As most of my readers know I don’t like spoilers and don’t write any in my reviews. Hopefully this array of characters is enough to get you excited to see this film. Everybody is great in this, especially Ladd, Lake and Bendix. The story is very complicated but easy to follow. Hammett’s storytelling is some of the best ever.

It is interesting seeing this after watching Miller’s Crossing. Miller’s Crossing is loosely based on this book and Red Harvest by Hammett and you can see the similarities. This would make a great double feature seeing this version from 1942 and comparing it to the version from 1990. I loved both of these films and reviewed Miller’s Crossing earlier here:

https://everythingnoir.com/2015/02/15/re-watching-the-classics-a-fresh-look-at-millers-crossing/

This is also the second Ladd and Lake film I’ve seen, the other is The Blue Dahlia, which also starred Bendix as well. I really loved that film as well and reviewed it here:

https://everythingnoir.com/2015/03/07/review-the-blue-dahlia/

I really look forward to seeing more films with Alan Ladd and Veronica Lake soon and think they made a great pair.

This is a must see for any noir fan, especially those of Ladd, Lake, and Bendix. It is also a must see for fans of Hammett’s books and work.

Review: The Blue Dahlia

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So did anybody write better classic noir dialog than Raymond Chandler?  I don’t think so, his wise cracking P.I. Phillip Marlowe will always be one of the greatest fictional character of not only noir, but all of fiction.  Though we don’t have Marlowe in The Blue Dahlia, we are not missing on the crackling dialog.

Clean sheets every day they tell me.  How often do they change the fleas?

Seems I’ve lost my manners or would anyone here know the difference?

Joyce Harwood: Well, don’t you even say ‘Good night’?
Johnny Morrison: It’s good-bye, and it’s tough to say good-bye.
Joyce Harwood: Why is it? You’ve never seen me before tonight.
Johnny Morrison: Every guy’s seen you before somewhere. The trick is to find you.

You’ve got the wrong lipstick on, Mister.

‘Dad’ Newell: [examining Helen’s body] Been dead for hours.
Mr. Hughes, assistant hotel manager: Suicide?
‘Dad’ Newell: Could be.
Mr. Hughes, assistant hotel manager: Better be!
‘Dad’ Newell: Unh-unh! Too much gun!

I know I’ve got lots of faults, but being in love with you isn’t one of them, is it?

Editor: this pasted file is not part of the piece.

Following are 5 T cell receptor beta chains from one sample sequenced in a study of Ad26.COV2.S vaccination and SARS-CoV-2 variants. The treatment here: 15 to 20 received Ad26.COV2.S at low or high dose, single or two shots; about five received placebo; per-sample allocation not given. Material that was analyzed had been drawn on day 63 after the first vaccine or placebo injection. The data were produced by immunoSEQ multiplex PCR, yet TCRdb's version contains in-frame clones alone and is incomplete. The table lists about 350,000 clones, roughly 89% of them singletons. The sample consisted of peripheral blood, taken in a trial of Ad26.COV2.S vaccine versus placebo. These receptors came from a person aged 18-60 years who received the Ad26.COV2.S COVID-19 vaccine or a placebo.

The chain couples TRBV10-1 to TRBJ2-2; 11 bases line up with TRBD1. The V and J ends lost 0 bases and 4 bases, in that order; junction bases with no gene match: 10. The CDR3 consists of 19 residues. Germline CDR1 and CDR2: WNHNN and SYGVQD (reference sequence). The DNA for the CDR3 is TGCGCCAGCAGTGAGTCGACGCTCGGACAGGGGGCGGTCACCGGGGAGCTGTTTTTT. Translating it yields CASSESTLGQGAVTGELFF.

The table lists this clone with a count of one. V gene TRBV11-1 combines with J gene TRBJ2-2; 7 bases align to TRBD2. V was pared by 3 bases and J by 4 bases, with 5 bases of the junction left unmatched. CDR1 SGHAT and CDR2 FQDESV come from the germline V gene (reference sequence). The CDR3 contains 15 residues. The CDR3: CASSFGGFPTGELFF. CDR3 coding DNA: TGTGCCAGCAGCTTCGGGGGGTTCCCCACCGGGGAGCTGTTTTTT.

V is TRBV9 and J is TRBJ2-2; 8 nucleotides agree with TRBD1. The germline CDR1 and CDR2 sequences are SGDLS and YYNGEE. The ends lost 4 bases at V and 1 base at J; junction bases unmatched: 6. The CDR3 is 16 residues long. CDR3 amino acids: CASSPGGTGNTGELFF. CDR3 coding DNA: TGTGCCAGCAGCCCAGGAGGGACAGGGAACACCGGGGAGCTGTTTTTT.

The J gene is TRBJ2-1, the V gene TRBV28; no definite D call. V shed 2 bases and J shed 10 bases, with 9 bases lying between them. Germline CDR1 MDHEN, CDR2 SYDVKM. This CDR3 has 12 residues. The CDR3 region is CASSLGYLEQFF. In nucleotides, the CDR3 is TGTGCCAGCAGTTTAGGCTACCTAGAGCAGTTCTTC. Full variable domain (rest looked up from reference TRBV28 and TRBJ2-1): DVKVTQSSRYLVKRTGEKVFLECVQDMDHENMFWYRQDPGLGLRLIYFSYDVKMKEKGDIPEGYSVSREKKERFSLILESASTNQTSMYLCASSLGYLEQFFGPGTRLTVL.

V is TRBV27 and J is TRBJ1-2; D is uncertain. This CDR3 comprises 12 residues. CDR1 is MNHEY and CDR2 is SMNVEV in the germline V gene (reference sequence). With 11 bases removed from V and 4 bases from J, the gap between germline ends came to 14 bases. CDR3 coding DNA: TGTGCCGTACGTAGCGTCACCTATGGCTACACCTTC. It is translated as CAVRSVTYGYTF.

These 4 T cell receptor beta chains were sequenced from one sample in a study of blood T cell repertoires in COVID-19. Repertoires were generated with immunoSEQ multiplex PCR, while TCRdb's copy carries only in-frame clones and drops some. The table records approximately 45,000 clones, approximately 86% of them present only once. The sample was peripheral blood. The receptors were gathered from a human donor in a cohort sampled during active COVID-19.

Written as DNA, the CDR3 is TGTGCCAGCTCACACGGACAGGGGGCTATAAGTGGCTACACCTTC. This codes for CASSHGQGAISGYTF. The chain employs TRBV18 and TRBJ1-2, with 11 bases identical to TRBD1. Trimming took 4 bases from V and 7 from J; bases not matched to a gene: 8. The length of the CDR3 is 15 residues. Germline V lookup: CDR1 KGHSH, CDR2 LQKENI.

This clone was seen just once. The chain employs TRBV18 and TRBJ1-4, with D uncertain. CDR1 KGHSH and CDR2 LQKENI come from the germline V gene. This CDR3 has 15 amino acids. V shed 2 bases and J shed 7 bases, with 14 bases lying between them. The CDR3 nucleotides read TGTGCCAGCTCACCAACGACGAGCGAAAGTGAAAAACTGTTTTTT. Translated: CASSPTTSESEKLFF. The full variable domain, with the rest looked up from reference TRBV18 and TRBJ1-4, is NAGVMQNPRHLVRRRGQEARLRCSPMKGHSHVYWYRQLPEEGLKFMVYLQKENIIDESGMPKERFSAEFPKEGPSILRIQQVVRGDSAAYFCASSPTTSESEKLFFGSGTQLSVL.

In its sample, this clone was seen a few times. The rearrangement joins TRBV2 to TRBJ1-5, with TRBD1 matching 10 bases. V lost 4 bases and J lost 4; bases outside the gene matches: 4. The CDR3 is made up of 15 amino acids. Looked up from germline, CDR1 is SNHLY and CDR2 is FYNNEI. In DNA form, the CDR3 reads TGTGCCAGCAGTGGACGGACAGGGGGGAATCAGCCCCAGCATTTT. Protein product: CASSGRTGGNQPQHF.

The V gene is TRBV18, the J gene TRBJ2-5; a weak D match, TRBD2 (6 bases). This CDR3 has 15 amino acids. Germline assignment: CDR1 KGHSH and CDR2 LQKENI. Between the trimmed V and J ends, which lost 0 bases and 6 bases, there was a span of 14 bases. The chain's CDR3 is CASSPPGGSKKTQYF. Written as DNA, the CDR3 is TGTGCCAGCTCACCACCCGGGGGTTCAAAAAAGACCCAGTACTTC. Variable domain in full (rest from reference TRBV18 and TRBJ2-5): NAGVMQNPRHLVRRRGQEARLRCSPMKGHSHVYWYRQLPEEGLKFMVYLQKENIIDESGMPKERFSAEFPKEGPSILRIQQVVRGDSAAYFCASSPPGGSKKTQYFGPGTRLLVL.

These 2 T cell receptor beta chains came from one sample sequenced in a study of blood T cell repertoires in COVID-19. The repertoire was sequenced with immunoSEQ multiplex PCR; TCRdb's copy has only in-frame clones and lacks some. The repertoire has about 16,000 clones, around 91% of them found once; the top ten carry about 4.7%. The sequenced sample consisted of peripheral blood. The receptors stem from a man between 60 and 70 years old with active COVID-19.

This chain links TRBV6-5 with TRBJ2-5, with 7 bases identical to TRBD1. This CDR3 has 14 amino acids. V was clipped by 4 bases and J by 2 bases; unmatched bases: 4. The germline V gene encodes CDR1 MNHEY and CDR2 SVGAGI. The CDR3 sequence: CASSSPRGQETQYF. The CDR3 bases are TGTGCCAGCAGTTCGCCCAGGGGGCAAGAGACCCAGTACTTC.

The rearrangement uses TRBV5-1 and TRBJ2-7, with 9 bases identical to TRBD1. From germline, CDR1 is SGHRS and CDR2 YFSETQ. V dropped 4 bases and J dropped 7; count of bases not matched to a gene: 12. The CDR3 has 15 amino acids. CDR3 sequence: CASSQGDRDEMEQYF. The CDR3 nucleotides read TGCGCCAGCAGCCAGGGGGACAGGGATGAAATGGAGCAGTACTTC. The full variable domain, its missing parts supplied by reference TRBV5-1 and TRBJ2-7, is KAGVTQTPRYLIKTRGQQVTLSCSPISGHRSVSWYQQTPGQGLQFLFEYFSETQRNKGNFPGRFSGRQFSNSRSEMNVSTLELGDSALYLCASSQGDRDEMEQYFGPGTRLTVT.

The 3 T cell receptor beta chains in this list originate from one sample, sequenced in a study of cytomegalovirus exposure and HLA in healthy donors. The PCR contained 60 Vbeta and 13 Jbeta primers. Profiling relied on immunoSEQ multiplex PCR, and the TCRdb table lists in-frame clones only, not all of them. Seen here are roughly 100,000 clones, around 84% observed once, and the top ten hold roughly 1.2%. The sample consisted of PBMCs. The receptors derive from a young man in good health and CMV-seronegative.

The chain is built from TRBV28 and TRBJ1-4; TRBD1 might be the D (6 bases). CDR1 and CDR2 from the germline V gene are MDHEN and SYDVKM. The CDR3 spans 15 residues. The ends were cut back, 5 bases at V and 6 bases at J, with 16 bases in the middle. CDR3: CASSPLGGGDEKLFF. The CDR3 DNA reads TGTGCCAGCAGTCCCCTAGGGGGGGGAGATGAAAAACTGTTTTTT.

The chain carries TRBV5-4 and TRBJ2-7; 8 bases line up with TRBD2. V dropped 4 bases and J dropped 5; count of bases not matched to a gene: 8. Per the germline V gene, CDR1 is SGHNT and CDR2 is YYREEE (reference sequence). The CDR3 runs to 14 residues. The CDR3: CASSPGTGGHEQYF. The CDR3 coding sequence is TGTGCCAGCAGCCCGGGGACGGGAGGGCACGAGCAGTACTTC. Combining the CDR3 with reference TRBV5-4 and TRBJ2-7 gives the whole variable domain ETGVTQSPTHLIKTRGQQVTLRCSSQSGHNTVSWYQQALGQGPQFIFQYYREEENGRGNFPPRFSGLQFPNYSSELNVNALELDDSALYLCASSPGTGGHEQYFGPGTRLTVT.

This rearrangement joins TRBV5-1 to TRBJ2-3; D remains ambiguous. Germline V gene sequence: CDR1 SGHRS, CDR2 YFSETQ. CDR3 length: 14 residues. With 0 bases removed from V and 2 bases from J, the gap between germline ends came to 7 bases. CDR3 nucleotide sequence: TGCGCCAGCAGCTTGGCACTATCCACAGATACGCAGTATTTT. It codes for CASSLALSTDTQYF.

These are some of my favorite quotes from this film, and if it was just the dialog this would be a 4 out of 5 star film.  But Raymond Chandler doesn’t just write great dialog, he can put together a pretty good plot too.  This has three friends coming back from the war. Our hero is played by Alan Ladd, who goes to see his wife.  She is having a party and he soon finds out that she has a new beau.  The new boyfriend played by Howard Da Silva, owns the night club “The Blue Dahlia” for which the movie is named.  Soon our hero’s wife played wonderfully by Doris Dowling, she is just the right amount of evil that we can see why our hero wants free of her, but also the right amount of sadness that we feel sorry for her having to be by herself while her husband was at war.  She’s mad, but we understand why.  She is found dead and we don’t know if it’s suicide or murder.  The police start with the most likely suspects, which includes our hero.  Now he has to find the killer before he takes the fall for murder.  Along the way we have William Bendix playing Buzz.  Buzz is a great character who has some brain damage from the war, does he also have post-traumatic stress syndrome before we really knew what it was?    Then of course we have Veronica Lake who plays the night club owners wife.  I would call her the femme fatale of this film, but she doesn’t try to decisive anybody, or use anybody, or try to get away with anything, she’s actually a truly good person.

Raymond Chandler had to change his original ending and was not happy about this.  I will not tell you why or how it is changed here, because it is a spoiler and we don’t believe in that here, but after you watch it you can probably see what is changed and maybe even why given the time frame of when the film was made.

A couple of historic trivia bits for you.

1.  Alan Ladd and Veronica Lake appeared in a number of movies together and rumors started that they where having an affair.  Both always denied this, and it is not known if the rumors where true or not.

2. Elizabeth Short got her nickname The Black Dahlia from this film.  She embraced her new nickname and took to wearing a black dahlia flower in her hair.  She died less than a year after this.  She became the subject of the classic James Ellroy book and not-so classic film, “The Black Dahlia” and part of Los Angeles lore forever.

I really liked this film for its sharp dialog and surprising twists and turns.  A classic noir that all fans should see.